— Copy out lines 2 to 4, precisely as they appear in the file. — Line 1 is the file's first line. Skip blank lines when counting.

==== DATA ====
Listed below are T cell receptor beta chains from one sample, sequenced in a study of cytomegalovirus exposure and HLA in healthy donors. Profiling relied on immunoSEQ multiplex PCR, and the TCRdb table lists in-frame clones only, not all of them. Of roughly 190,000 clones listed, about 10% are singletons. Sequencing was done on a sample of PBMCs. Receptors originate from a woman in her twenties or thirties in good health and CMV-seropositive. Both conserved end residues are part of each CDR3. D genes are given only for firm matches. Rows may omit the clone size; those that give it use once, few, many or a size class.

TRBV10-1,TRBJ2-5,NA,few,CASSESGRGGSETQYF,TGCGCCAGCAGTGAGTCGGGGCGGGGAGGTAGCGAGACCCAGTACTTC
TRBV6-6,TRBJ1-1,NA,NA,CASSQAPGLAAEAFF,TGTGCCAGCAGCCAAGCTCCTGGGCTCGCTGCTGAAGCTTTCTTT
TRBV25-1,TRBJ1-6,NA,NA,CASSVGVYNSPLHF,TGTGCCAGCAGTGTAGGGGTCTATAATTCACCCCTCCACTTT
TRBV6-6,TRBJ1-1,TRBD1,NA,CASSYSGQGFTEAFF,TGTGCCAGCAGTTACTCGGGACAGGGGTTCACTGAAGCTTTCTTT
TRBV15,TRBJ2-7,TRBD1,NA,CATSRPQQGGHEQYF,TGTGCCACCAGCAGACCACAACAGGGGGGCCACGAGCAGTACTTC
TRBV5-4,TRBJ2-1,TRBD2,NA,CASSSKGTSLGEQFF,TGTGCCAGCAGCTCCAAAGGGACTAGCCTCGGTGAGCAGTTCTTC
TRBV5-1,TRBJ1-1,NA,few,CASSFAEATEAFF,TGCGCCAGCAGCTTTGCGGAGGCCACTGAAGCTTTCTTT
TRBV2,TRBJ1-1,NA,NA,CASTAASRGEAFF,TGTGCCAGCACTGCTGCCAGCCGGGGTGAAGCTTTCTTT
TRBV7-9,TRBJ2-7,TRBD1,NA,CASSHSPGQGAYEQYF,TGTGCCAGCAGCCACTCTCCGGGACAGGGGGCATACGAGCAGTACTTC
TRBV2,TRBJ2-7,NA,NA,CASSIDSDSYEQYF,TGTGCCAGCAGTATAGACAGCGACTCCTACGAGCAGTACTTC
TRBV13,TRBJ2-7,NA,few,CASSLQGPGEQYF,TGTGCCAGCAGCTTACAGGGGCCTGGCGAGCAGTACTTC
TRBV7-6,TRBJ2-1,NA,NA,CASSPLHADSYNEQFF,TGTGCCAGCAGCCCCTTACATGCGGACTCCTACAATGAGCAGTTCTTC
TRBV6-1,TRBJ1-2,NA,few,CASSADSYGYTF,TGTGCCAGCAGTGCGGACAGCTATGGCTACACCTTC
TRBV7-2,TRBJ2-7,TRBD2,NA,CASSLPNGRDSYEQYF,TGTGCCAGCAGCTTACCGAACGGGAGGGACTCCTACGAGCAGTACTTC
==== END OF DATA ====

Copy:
TRBV10-1,TRBJ2-5,NA,few,CASSESGRGGSETQYF,TGCGCCAGCAGTGAGTCGGGGCGGGGAGGTAGCGAGACCCAGTACTTC
TRBV6-6,TRBJ1-1,NA,NA,CASSQAPGLAAEAFF,TGTGCCAGCAGCCAAGCTCCTGGGCTCGCTGCTGAAGCTTTCTTT
TRBV25-1,TRBJ1-6,NA,NA,CASSVGVYNSPLHF,TGTGCCAGCAGTGTAGGGGTCTATAATTCACCCCTCCACTTT